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People v. Sibley


MARCH 7, 1968.




Appeal from the Circuit Court of Cook County, Criminal Division; the Hon. JOHN J. MEJDA, Judge, presiding. Affirmed.


A jury found George Sibley guilty of armed robbery and he was sentenced to the penitentiary for a term of fifteen to twenty-five years.

On appeal he contends that reversible error was committed by the trial judge in limiting the cross-examination of a State's witness concerning the circumstances of his identification, and that the closing argument of the assistant State's attorney deprived him of a fair trial.

Mrs. Katherine Axelrod was returning home about 9:00 p.m. when she noticed a woman walking behind her. The woman followed her into the entrance of her apartment building, pulled out a gun, grabbed her, demanded her money and keys and struck her on the head with the gun. After learning that a babysitter was attending her children, the robber (who turned out to be a man dressed in women's clothing) accompanied her to her second-floor apartment. Mrs. Axelrod twice managed to mouth the words "call the police" as she paid the sitter and said good-by to her. Linda Arnold, the sitter, a girl in eighth grade, lived across the street from the Axelrods. She went home and called the police who responded at once.

In the apartment the robber took some more money, made Mrs. Axelrod lie facedownward on a bed, threatened to shoot her children if her cries awakened them, tied a scarf around her mouth and her hands behind her back. He took off his white shoes and put on her blue ones. He picked up a pair of scissors and was about to cut her hair when there was a knock on the front door. He told her to be still and went to the rear of the apartment; but she got up, went to the front door and, upon hearing that the police were there, told them through the door that the robber was going out the back way and was dressed like a woman.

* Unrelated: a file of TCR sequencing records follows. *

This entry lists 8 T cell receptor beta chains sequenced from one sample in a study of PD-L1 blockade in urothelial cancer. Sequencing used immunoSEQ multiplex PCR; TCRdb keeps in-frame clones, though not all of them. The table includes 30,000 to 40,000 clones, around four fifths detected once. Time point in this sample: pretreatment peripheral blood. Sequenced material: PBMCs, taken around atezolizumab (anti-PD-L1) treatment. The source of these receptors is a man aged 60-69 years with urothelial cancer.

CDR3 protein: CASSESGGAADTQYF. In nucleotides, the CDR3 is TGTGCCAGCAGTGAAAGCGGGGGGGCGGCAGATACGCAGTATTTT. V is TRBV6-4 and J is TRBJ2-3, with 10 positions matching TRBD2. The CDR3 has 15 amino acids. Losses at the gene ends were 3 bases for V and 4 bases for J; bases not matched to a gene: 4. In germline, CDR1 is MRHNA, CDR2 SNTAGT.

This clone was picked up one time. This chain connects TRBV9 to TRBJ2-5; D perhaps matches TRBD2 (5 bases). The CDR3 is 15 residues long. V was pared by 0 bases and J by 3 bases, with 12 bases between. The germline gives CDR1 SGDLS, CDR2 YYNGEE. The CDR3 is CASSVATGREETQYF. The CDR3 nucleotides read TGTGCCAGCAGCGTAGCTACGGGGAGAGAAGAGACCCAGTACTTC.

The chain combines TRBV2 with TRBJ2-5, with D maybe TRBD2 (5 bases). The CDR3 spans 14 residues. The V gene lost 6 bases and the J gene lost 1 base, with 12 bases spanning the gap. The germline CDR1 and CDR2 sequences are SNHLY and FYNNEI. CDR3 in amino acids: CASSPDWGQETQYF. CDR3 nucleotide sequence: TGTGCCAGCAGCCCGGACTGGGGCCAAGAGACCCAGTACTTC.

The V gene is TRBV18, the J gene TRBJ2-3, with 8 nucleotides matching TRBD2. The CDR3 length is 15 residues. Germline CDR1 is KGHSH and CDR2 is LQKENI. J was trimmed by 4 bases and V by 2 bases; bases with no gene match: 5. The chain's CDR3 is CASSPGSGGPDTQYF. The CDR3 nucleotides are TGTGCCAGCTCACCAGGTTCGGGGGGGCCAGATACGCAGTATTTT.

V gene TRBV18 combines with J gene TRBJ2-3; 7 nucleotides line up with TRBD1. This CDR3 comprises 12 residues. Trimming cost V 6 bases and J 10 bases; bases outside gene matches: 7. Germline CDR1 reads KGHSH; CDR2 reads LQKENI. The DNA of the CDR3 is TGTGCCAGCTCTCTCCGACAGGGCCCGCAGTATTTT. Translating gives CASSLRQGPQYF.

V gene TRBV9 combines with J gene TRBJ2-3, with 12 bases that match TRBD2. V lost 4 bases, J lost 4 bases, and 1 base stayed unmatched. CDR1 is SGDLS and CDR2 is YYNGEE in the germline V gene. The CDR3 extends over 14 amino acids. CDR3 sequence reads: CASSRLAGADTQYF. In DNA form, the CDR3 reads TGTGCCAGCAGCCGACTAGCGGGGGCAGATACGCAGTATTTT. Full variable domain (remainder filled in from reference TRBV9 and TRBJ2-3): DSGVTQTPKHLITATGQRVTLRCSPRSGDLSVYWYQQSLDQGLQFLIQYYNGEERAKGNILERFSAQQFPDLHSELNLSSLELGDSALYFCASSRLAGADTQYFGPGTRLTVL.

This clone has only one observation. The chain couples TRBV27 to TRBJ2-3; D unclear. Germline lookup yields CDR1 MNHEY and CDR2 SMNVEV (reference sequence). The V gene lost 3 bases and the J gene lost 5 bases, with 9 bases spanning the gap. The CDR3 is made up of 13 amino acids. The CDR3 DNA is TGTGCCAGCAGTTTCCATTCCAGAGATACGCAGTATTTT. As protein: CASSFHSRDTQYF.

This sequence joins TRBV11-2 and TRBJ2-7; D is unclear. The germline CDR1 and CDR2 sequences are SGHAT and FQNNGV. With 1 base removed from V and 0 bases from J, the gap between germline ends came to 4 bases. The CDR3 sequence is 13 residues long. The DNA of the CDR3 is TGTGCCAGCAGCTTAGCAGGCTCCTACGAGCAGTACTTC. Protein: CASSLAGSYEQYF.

A policeman ran around the building, saw a woman walking away from the rear steps and told her to stop. She started to run and he caught her after a block and a half chase. As he seized her, her wig came off and the officer, realizing that it was a man, drew his gun. After a struggle he subdued the defendant, handcuffed and searched him. Sibley was wearing women's undergarments and the officer found a gun in his girdle. He had on a pair of ladies' blue shoes and had in his possession a pair of scissors and one five-dollar bill and nine singles.

Sibley was taken back to the building. Neighbors and policemen had gathered in the hallway and Mrs. Axelrod identified him. She also identified her blue shoes, the pair of scissors and the gun which had been used to rob her. The money found on Sibley corresponded in denomination and amount to that which had been taken from her.

Linda Arnold had directed the police to the Axelrod apartment and she saw Sibley when the police brought him back to the building. She recognized him as the same person she had seen in the apartment.

The arresting officer testified on cross-examination that there was a lineup of some type in the hallway when Mrs. Axelrod identified the defendant but that he did not know who was in it. He was again asked:

Defendant's Attorney: "Who was in this lineup at that time, Officer?"